Paul Lynch wins Booker Prize for Prophet Song

Irish author’s fifth novel, set in an Ireland descending into chaos, is awarded £50,000 prize

Paul Lynch has won the 2023 Booker Prize for his novel, Prophet Song, becoming the sixth Irish author to win the most influential English-language fiction prize since it began in 1969 and the first since Anna Burns for Milkman in 2018.

It comes just over a year after he was diagnosed with cancer, as he disclosed in a recent Irish Times interview, but he has since been given the all-clear after treatment.

Prophet Song explores the rise of political extremism and the plight of refugees. Eilish Stack, the novel’s protagonist, tries to make sense of a nightmarish social collapse as her union leader husband is detained by secret police, desperate to do whatever it takes to keep her family together.

After receiving the award, Lynch said: “This was not an easy book to write. The rational part of me believed I was dooming my career by writing this novel. Though I had to write the book anyway. We do not have a choice in such matters.”


He also thanked “all the children of this world who need our protection, yet have lived, and continue to live through the terrors depicted in this book”.

“Thank you so very much,” Lynch added. “It is with immense pleasure that I bring the Booker home to Ireland.”

During a press conference later on Sunday evening, Lynch said he was “astonished” by the violent disturbances on the streets of Dublin last week.

“I recognise that energy is always under the surface, what’s happening in Dublin, we can see (the book) as a warning.”

Lynch said he was “distinctly not a political novelist” and his book is really about “grief”, as it tells the story of a woman who has her husband taken away by the newly formed Irish secret police.

Esi Edugyan, chair of this year’s judges and twice shortlisted for the £50,000 prize herself, said: “Prophet Song forces us out of our complacency as we follow the terrifying plight of a woman seeking to protect her family in an Ireland descending into totalitarianism. We felt unsettled from the start, submerged in – and haunted by – the sustained claustrophobia of Lynch’s powerfully constructed world.

“With great vividness, Prophet Song captures the social and political anxieties of our current moment. Readers will find it soul-shattering and true, and will not soon forget its warnings.”

Edugyan, whose fellow judges were actors and writers Robert Webb and Adjoa Andoh; poet Mary Jean Chan; and academic James Shapiro, praised Lynch’s use of language. “Here the sentence is stretched to its limits – Lynch pulls off feats of language that are stunning to witness. He has the heart of a poet, using repetition and recurring motifs to create a visceral reading experience. This is a triumph of emotional storytelling, bracing and brave.”

Edugyan said Lynch had emerged as the winner after a six-hour discussion on Saturday and that the decision had not been unanimous. Asked whether last Thursday’s far-right-inspired riot in Dublin had formed part of the debate, she said that it had been raised but wasn’t a key factor.

“It is a literary prize for the most accomplished work. The guiding principle is: does this book succeed artistically? One cannot let world events decide which book wins. Having said that, we wanted to choose a title that reflected what we are grappling with right now. All six books spoke to our times but also felt timeless.”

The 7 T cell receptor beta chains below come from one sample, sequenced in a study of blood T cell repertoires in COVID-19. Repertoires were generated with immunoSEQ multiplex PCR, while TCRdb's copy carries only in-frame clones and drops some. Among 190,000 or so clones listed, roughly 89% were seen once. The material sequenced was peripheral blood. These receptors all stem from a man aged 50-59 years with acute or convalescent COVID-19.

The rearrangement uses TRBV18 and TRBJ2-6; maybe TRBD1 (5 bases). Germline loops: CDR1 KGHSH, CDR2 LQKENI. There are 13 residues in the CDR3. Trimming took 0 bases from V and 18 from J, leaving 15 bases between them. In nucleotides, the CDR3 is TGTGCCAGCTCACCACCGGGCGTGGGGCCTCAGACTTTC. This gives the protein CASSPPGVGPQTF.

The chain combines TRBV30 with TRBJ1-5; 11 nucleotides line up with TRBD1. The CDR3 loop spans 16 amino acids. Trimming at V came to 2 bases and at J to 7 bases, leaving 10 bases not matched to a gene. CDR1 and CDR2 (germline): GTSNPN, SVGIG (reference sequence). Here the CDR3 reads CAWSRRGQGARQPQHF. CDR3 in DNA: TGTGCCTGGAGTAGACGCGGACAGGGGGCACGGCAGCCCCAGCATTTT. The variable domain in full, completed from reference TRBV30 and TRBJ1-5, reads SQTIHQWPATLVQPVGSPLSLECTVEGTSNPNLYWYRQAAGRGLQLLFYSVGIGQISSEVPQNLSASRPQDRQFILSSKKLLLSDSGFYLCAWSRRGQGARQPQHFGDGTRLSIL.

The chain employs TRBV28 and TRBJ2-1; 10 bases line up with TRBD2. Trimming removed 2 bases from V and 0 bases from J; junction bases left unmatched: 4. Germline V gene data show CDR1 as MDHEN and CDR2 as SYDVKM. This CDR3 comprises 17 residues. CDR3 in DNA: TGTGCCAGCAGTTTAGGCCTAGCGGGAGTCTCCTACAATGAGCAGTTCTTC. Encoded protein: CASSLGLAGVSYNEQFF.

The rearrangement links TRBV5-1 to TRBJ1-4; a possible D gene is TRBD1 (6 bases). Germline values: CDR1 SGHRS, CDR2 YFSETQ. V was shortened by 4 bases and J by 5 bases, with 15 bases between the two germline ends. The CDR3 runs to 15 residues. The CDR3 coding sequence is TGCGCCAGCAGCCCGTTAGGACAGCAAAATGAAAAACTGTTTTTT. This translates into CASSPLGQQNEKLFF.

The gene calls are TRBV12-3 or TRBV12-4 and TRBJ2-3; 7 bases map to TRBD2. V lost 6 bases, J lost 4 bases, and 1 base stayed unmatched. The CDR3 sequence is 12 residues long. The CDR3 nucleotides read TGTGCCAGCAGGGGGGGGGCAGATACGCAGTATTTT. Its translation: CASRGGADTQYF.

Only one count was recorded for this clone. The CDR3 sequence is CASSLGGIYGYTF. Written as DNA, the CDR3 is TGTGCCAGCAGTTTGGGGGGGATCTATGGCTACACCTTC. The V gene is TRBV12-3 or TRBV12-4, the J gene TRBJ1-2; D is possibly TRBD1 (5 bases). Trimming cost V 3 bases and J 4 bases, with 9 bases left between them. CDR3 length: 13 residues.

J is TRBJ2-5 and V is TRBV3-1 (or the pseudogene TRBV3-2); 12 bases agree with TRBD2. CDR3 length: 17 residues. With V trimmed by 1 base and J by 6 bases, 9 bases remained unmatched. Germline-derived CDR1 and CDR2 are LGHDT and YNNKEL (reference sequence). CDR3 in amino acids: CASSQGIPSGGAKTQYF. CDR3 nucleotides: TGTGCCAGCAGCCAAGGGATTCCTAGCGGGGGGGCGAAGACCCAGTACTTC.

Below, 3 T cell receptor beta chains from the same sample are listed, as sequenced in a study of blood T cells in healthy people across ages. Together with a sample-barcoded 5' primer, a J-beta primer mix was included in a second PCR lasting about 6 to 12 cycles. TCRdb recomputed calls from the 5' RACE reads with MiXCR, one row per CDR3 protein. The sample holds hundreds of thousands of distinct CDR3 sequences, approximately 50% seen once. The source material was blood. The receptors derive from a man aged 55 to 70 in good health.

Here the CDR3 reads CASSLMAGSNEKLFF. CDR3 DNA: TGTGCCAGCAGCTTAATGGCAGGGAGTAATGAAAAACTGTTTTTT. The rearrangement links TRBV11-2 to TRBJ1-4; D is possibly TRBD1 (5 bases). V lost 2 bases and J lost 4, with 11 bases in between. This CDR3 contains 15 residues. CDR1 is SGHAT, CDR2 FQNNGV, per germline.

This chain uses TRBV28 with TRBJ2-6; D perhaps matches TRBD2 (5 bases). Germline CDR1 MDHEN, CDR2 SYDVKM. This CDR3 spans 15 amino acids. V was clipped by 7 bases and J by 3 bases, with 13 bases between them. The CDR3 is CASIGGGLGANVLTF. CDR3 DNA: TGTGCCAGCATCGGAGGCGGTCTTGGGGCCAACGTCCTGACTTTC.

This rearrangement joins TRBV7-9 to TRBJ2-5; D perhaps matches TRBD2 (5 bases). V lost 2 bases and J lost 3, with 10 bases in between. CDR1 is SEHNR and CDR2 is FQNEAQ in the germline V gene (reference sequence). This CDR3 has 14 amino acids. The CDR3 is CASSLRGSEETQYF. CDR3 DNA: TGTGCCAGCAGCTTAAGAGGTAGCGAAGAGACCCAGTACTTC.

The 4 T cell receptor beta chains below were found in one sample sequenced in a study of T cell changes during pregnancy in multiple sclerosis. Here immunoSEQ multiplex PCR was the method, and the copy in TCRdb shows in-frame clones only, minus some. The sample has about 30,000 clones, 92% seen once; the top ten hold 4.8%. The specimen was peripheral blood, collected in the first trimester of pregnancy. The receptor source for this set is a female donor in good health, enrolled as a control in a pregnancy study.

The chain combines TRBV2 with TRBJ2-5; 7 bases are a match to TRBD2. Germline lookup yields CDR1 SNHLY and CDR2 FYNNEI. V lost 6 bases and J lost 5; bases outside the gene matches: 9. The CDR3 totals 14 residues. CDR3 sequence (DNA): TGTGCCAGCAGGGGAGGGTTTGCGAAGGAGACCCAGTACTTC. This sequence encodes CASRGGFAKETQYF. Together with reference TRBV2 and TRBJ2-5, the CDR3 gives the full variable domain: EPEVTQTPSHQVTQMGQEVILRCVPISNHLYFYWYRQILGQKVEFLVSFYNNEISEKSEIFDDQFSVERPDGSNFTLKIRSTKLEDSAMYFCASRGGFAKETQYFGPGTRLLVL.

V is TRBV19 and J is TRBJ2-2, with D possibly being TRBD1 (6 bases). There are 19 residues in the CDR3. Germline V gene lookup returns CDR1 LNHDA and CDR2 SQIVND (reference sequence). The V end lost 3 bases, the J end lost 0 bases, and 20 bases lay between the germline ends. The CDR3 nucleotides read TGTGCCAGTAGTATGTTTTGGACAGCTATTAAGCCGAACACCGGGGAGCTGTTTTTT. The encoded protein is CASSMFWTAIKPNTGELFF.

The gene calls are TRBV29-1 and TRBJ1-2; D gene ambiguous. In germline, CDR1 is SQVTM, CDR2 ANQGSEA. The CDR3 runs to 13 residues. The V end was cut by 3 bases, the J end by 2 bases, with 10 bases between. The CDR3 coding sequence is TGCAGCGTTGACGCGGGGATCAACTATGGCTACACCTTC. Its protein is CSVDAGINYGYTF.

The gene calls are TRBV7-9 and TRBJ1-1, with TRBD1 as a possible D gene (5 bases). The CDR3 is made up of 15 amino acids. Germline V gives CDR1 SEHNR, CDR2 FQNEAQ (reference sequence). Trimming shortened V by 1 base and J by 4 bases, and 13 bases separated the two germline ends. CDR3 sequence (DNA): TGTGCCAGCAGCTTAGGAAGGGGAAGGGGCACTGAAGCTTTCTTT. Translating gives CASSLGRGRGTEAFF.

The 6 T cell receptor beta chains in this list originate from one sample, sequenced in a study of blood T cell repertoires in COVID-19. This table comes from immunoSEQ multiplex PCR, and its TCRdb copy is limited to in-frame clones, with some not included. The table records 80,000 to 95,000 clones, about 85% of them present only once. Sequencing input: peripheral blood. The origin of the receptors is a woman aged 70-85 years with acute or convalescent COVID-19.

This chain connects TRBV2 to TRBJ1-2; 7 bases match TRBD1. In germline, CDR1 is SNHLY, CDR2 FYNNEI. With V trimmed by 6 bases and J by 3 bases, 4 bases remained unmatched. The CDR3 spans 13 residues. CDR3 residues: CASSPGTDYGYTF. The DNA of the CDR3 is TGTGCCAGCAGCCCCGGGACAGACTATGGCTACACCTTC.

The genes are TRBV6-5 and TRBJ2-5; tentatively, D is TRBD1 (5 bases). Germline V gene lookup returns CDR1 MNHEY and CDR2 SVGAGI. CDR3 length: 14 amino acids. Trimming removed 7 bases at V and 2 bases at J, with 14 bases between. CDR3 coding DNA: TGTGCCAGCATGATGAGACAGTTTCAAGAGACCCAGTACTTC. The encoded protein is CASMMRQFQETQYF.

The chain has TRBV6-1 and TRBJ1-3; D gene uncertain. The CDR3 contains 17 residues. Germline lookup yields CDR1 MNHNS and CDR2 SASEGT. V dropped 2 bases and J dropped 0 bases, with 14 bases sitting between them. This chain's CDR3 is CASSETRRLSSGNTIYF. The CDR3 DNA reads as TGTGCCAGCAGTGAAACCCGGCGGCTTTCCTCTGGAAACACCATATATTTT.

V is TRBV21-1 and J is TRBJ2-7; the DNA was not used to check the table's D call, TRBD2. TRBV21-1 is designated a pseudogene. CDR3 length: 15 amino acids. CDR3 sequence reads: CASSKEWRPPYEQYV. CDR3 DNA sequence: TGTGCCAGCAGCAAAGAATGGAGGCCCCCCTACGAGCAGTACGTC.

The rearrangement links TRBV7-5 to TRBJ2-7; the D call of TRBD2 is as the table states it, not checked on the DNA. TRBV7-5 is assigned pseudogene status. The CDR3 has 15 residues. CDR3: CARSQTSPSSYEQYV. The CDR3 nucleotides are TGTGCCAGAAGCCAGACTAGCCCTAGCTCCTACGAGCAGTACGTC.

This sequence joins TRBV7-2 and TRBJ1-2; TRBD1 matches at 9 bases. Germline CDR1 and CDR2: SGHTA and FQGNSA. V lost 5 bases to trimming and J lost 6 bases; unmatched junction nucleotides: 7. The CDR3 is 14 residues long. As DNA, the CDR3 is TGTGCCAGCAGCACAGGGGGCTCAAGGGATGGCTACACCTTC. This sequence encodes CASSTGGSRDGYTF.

Reviews were definitely not part of the conversation, Edugyan said. “You don’t want to be swayed in any way. We did want to look for a writer who was pushing the line, advancing the form, not just structure and story but also language.”

Asked why he chose to set his novel in a dystopian Ireland, and if it was inspired by real-world events, Lynch told the Booker Prizes website: “I was trying to see into the modern chaos. The unrest in Western democracies. The problem of Syria – the implosion of an entire nation, the scale of its refugee crisis and the West’s indifference. Prophet Song is partly an attempt at radical empathy. To understand better, we must first experience the problem for ourselves. So I sought to deepen the dystopian by bringing to it a high degree of realism. I wanted to deepen the reader’s immersion to such a degree that by the end of the book, they would not just know, but feel this problem for themselves.”

Lynch’s win seals an exceptionally strong year for Irish writing. Elaine Feeney and Sebastian Barry made the longlist while Paul Murray was also shortlisted for The Bee Sting, which last week was named Irish Novel of the Year at the Irish Book Awards. “None of this would be possible without the support of the Irish state,” he said. “I received two Arts Council bursaries during the four years it took to write this book. Writers like Beckett or Joyce don’t just produce great works of literature, they transmit into the culture a massive energy and we’re still drawing on that, whether we realise it or not.”

The author was born in Limerick in 1977, grew up in Co Donegal and lives in Dublin. He was the Sunday Tribune film critic from 2007 to 2011. Prophet Song is Lynch’s fifth novel after Beyond the Sea, Grace, which won the 2018 Kerry Group Irish Novel of the Year, The Black Snow and Red Sky in Morning.

Prophet Song is published by Oneworld, an independent publisher that won the prize two years running with Marlon James’s A Brief History of Seven Killings in 2015 and Paul Beatty’s The Sellout in 2016. Lynch said: “Juliet [Mabey, his publisher and editor] continues to publish authors who play to the edges, whether or not they deliver commercially. Many imprints at the major publishing houses are more risk averse and this is why Oneworld, along with Fitzcarraldo, and other exciting indie houses, continue to garner acclaim and prizes.”

Martin Doyle

Martin Doyle

Martin Doyle is Books Editor of The Irish Times